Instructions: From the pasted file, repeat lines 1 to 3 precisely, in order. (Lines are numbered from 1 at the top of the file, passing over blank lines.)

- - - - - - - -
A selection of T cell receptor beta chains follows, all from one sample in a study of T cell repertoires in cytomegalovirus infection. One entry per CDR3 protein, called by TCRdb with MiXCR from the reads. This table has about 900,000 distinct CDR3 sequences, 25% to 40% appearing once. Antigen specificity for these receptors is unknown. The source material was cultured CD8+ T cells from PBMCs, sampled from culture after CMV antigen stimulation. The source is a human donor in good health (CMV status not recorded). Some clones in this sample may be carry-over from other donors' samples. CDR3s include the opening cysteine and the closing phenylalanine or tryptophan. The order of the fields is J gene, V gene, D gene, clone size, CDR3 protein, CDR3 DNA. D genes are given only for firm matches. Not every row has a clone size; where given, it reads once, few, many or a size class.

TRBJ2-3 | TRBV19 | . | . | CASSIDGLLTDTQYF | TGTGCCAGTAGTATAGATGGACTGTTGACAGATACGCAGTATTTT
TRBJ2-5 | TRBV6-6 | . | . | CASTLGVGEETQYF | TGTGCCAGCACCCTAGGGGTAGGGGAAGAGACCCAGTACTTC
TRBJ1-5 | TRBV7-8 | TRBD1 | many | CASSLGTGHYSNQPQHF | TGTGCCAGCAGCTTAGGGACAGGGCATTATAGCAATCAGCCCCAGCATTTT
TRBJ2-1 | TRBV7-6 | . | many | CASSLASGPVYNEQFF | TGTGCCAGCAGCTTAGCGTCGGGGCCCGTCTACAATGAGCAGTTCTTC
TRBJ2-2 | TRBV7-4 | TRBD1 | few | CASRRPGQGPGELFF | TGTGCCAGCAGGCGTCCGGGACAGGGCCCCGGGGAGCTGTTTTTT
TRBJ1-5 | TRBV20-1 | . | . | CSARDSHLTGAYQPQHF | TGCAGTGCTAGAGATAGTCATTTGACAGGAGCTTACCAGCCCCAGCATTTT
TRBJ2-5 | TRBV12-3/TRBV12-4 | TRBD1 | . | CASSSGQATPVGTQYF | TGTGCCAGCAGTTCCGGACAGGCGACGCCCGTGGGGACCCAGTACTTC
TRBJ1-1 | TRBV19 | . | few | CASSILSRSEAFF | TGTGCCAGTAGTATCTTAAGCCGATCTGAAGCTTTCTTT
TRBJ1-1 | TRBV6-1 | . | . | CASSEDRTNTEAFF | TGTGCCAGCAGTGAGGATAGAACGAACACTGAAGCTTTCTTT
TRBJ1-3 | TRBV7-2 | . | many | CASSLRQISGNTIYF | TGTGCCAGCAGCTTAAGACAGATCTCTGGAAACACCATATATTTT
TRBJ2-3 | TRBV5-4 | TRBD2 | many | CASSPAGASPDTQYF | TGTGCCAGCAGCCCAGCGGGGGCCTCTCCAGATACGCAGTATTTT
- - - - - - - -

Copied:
A selection of T cell receptor beta chains follows, all from one sample in a study of T cell repertoires in cytomegalovirus infection. One entry per CDR3 protein, called by TCRdb with MiXCR from the reads. This table has about 900,000 distinct CDR3 sequences, 25% to 40% appearing once. Antigen specificity for these receptors is unknown. The source material was cultured CD8+ T cells from PBMCs, sampled from culture after CMV antigen stimulation. The source is a human donor in good health (CMV status not recorded). Some clones in this sample may be carry-over from other donors' samples. CDR3s include the opening cysteine and the closing phenylalanine or tryptophan. The order of the fields is J gene, V gene, D gene, clone size, CDR3 protein, CDR3 DNA. D genes are given only for firm matches. Not every row has a clone size; where given, it reads once, few, many or a size class.

TRBJ2-3 | TRBV19 | . | . | CASSIDGLLTDTQYF | TGTGCCAGTAGTATAGATGGACTGTTGACAGATACGCAGTATTTT
TRBJ2-5 | TRBV6-6 | . | . | CASTLGVGEETQYF | TGTGCCAGCACCCTAGGGGTAGGGGAAGAGACCCAGTACTTC